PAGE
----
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3. THE JAMES DEAN STORY (documentary)

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The Evocative James Dean

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About James Dean James Dean was born February 8, 1931, in Marion, Indiana, to Winton and Mildred Dean. His father who was a dental technician, moved the family to Los Angeles when Jimmy was age five. The father and son returned to the Midwest after his mother passed away and James was then raised by his aunt and uncle on their Indiana farm. After graduating from high school, he returned to California where he attended Santa Monica Junior College and UCLA. James Dean began acting with James Whitmore's acting workshop, appeared in occasional television commercials, and played several roles in films and on stage. In the winter of 1951, he took Whitmore's advice and moved to New York to pursue a serious acting career. He appeared in seven television shows, in addition to earning his living as a busboy in the theater district, before he won a small part in a Broadway play entitled See the Jaguar.

In a letter to his family in Fairmount in 1952, he wrote: "I have made great strides in my craft. After months of auditioning, I am very proud to announce that I am a member of the Actors Studio. The greatest school of the theater. It houses great people like Marlon Brando, Julie Harris, Arthur Kennedy, Mildred Dunnock...Very few get into it, and it is absolutely free. It is the best thing that can happen to an actor. I am one of the youngest to belong. If I can keep this up and nothing interferes with my progress, one of these days I might be able to contribute something to the world." [He worked with Arthur Kennedy in "See the Jaguar"; he would later star with Julie Harris in "East of Eden" and Mildred Dunnock in "Padlocks," a 1954 episode of the CBS television program "Danger."] Dean continued his study at the Actors Studio, played short stints in television dramas, and returned to Broadway in "The Immoralist" (1954). This last appearance resulted in a screen test at Warner Brothers for the part of Cal Trask in the screen adaptation John Steinbeck's novel "East of Eden." He then returned to New York where he appeared in four more television dramas. After winning the role of Jim Stark in 1955's "Rebel Without A Cause," he moved to Hollywood.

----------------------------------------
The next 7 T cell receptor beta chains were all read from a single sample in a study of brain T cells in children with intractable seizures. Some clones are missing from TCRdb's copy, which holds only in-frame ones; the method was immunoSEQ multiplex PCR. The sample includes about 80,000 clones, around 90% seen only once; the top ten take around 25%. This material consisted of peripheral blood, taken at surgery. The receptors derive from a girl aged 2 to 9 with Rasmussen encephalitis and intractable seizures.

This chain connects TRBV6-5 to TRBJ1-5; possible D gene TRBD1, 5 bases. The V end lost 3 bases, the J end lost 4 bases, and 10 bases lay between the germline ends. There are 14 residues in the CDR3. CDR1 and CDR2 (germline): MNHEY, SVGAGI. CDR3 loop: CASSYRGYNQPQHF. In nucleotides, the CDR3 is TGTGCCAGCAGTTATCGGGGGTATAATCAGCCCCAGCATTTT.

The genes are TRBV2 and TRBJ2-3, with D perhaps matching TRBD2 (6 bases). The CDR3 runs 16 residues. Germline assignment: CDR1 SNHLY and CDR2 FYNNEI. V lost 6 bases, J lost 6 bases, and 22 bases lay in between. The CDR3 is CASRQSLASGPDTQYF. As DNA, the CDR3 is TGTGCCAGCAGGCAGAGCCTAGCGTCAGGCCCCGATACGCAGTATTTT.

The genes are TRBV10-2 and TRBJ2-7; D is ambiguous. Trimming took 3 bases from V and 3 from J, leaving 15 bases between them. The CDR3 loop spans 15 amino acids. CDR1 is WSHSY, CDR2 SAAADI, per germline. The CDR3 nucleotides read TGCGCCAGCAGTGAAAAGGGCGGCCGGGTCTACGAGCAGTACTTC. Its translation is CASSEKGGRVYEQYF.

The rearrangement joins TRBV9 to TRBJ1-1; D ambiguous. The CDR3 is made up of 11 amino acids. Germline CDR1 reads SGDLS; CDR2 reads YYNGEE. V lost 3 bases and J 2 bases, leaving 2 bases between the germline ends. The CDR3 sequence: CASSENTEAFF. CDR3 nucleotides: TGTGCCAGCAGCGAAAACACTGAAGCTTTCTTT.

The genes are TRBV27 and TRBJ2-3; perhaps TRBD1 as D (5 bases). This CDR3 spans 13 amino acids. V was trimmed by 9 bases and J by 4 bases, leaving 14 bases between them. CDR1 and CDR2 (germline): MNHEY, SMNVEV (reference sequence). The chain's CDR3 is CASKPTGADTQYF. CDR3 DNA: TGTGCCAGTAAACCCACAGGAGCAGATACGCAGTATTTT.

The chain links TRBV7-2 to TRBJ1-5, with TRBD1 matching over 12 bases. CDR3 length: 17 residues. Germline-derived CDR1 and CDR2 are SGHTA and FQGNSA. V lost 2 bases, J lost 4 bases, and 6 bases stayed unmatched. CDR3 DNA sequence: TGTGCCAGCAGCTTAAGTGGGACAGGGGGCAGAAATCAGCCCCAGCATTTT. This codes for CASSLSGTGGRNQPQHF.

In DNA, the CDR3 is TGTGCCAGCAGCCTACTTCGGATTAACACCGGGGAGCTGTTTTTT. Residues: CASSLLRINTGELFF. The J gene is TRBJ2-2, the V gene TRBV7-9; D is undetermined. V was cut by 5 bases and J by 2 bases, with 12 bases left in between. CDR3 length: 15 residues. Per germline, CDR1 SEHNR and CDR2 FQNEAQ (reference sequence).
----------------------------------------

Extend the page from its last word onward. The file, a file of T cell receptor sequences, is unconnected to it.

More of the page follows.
In February, he visited his family in Fairmount with photographer Dennis Stock before returning to Los Angeles. In March, Jimmy celebrated his Eden success by purchasing his first Porsche and entered the Palm Springs Road Races. He began shooting "Rebel Without A Cause" that same month and Eden opened nationwide in April. In May, he entered the Bakersfield Race and finished shooting Rebel. He entered one more race, in Santa Barbara, before he joined the cast and crew of "Giant" in Marfa, Texas.

James Dean had one of the most spectacularly brief careers of any screen star. In just more than a year, and in only three films, Dean became a widely admired screen personality, a personification of the restless American youth of the mid-50's, and an embodiment of the title of one of his film "Rebel Without A Cause." En route to compete in a race in Salinas, James Dean was killed in a highway accident on September 30, 1955. James Dean was nominated for two Academy Awards, for his performances in "East of Eden" and "Giant." Although he only made three films, they were made in just over one year's time. Joe Hyams,

in the James Dean biography "Little Boy Lost," sums up his career: "..There is no simple explanation for why he has come to mean so much to so many people today. Perhaps it is because, in his acting, he had the intuitive talent for expressing the hopes and fears that are a part of all young people... In some movie magic way, he managed to dramatize brilliantly the questions every young person in every generation must resolve." Nexr: Natalie Wood, Gig Young biographies.